Tampa Bay Buccaneers

Proving Grounds

In addition to the Bucs’ late-season playoff chase, RB Warrick Dunn believes he has five games to prove himself as a feature back

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RB Warrick Dunn has five regular-season games to prove he can carry the rushing load without FB Mike Alstott

As a rookie in 1997, RB Warrick Dunn carried 224 times for the Tampa Bay Buccaneers, leading the team with 978 rushing yards, averaging 4.4 yards per tote and becoming the only NFC first-year player to appear in the Pro Bowl. The next season, he tallied 1,206 yards on 245 carries in a near duplication of his stats.

Last year, however, Dunn's numbers dropped to 616 rushing yards and 3.2 yards per carry. It wasn't a demotion by any means, but the Bucs were finding greater use for big but nimble fullback Mike Alstott, as well as Dunn's role in the passing game. In fact, Dunn caught a team-leading 64 passes in 1999 for 589 yards. This season, Dunn is on pace for 833 rushing yards and is back up to 4.1 yards per tote.

But Dunn's role has still not been well-defined from a week-to-week standpoint. He averaged just over 11 carries per game through the team's first seven contests, rushing for as many as 56 yards (at New England, 9/3) and as few as three (at Washington, 10/1). In the last month, Dunn has clearly become the more favored ballcarrier, and he has posted an average of 74 yards per game and 4.9 yards per carry over the last four games. However, his workload still only adds up to 15 runs per game.

It appears likely that final stat will change over the last five weeks of the season, given the significant knee injury suffered by Alstott in Chicago last Sunday. Alstott will miss at least the rest of the regular season, and Dunn knows what that means for his bottom line.

"I'll probably be the main ballcarrier…I think I'll get the majority of the carries," said Dunn. "In short-yardage and goal-line situations, you might see Rabih because he's a little bit bigger than I am. But I don't think my role has really changed. I just have to make plays."

Like the rest of his teammates, Dunn would much prefer to have Alstott on the field but, given the situation, the Bucs' 5-8, 180-pound back plans to make the most of it.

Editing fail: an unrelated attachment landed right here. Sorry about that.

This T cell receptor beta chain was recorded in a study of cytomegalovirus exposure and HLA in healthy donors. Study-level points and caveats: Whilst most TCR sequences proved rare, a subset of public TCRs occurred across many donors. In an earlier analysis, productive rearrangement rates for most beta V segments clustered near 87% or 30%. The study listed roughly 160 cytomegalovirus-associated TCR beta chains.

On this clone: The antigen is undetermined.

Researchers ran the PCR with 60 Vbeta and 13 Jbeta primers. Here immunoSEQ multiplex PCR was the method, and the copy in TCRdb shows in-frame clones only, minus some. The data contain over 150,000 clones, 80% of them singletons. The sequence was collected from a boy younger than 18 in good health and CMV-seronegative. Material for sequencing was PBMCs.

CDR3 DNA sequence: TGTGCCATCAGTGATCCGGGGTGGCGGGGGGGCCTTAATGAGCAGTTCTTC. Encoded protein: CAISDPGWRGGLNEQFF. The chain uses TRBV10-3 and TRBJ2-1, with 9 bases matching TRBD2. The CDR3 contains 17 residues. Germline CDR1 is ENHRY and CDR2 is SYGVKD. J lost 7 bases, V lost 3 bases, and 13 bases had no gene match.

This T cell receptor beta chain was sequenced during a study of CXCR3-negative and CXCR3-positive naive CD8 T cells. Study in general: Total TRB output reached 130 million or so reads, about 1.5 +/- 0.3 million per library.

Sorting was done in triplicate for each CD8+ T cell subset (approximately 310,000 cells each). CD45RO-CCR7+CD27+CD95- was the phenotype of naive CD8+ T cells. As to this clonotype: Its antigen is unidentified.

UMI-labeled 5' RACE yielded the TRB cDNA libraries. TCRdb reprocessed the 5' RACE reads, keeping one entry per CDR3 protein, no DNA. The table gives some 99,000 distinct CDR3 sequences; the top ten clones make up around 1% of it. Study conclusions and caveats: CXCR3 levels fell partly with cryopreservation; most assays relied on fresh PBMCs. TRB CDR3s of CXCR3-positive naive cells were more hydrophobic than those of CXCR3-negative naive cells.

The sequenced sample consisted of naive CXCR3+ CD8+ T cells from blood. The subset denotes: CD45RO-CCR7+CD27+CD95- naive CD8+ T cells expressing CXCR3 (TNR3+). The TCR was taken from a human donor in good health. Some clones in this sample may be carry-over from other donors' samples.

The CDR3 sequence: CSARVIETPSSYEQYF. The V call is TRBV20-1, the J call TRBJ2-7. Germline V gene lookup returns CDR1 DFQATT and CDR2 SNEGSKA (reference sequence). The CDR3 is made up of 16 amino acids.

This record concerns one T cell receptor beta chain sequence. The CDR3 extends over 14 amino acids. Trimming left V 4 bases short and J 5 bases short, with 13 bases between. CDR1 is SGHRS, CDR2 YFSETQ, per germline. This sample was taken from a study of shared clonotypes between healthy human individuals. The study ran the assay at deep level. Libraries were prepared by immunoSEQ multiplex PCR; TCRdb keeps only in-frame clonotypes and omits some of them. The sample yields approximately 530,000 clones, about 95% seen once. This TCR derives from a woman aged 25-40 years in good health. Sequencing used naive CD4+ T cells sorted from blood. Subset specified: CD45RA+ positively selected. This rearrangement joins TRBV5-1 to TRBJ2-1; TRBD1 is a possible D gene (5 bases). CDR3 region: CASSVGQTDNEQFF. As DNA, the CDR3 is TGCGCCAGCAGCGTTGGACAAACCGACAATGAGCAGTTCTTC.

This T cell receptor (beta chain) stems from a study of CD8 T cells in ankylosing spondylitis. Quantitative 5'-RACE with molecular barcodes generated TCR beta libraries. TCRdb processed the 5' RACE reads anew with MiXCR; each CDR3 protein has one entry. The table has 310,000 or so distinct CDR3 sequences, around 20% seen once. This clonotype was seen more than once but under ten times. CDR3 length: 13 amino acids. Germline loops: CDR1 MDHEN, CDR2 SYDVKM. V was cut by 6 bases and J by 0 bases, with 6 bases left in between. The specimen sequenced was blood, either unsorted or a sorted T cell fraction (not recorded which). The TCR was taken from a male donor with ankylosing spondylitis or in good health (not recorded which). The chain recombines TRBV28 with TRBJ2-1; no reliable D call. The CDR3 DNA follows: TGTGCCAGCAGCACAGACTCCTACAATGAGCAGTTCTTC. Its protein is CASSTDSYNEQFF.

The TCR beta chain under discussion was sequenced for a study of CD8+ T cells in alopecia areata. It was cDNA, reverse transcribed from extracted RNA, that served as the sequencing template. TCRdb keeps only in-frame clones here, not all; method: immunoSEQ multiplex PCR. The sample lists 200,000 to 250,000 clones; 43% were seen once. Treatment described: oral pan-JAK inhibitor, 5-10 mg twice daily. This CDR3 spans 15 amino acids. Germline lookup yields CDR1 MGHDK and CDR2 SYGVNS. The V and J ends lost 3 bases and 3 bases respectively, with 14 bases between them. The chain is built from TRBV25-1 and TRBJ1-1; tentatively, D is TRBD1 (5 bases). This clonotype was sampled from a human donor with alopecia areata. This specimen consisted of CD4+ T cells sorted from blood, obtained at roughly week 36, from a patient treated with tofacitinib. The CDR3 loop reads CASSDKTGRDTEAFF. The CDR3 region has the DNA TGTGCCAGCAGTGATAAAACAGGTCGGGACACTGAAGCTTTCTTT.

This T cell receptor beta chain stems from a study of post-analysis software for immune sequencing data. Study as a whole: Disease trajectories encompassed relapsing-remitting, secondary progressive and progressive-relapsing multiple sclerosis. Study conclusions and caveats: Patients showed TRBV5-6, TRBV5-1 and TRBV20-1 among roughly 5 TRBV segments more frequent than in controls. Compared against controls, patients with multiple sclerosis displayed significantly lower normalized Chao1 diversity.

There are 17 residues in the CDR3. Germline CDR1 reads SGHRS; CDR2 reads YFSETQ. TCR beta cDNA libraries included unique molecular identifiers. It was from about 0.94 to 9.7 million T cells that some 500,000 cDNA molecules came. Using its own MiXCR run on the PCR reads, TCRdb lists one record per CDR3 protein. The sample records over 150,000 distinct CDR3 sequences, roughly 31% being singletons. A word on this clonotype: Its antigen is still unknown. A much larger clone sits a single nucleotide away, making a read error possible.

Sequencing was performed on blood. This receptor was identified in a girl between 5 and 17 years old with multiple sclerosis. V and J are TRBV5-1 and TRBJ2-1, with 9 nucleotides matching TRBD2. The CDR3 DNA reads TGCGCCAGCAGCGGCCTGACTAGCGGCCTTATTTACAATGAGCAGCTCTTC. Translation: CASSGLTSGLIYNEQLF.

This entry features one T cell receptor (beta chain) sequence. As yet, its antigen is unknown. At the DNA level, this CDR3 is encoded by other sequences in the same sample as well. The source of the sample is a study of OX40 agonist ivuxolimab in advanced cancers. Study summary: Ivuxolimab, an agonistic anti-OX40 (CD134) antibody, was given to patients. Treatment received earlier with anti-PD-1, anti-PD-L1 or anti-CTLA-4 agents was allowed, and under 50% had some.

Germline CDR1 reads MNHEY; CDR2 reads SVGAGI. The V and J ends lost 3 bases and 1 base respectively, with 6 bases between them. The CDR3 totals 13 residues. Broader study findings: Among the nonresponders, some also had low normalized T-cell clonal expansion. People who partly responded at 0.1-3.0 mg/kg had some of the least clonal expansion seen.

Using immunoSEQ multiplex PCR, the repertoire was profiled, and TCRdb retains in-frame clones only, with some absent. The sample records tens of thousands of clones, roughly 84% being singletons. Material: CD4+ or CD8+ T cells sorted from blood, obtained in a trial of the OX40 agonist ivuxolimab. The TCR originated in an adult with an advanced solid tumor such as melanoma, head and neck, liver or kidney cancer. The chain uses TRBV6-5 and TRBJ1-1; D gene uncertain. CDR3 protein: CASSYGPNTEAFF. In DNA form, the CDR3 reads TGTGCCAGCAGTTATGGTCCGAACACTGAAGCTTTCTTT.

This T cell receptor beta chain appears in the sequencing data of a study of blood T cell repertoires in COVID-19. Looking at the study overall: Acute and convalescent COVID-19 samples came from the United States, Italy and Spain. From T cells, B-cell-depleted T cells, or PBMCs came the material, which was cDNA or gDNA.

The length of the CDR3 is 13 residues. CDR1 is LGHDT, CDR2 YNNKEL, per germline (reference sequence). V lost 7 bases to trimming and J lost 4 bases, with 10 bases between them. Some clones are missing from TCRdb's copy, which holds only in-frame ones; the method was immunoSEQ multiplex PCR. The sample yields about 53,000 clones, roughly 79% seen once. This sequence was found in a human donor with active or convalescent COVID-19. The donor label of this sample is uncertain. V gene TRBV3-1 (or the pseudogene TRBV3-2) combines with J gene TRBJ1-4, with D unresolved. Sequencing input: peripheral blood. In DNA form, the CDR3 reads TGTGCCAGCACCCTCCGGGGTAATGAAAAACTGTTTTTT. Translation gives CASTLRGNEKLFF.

"You can never get enough carries," he said. "I definitely didn't want these circumstances, but it is an opportunity for me. People have always doubted me because of my size. Now they're going to feature me for five games and we'll see what happens."

Because of his lack of height and his darting and cutting style, Dunn drew some early Barry Sanders comparisons during his rookie 1997 season, particularly when he had an outstanding game in Detroit's home stadium. Nobody truly expects any other back to live up to Sanders' legend, of course, but Dunn does think he shares at least one trait with the former Lion star.

"I'm durable," said Dunn. "Most backs take a lot of direct hits and cheap shots. I don't get hit as much."

Dunn's career chart would back up that claim. He's missed only game due to injury in his NFL career, which is nearing the end of its fourth season. During that time, he has had six games in which he was given 20 or more carries, and his averages in those games are strong: 91 yards per contest and 3.9 yards per carry. Moreover, the Bucs are 5-1 in that half-dozen selection of games.

None of those six games has occurred in 2000, but Dunn's not pining about for the 'good old days'. In fact, he is a fan of the team's new offense, which he feels has a more aggressive approach.

"We spread it out more," he said. "We attack. We're trying to score in the Green Zone, but we're trying to move the ball the whole game. We're playing all-out football. We're not playing in a phone booth…we play sideline-to-sideline and goal line-to-goal line. I like the progress we've made offensively."

And he's ready to become the driving force in that offense. Even this weekend against Buffalo, which ranks third in the NFL against the run, Dunn believes he can carry the load fro 60 minutes.

"The Bills play great team defense," he said. "They're always in the right place at the right time. They hardly give up any big plays in the running or passing game. We just have to be patient, take the garbage yards early and wear them down."

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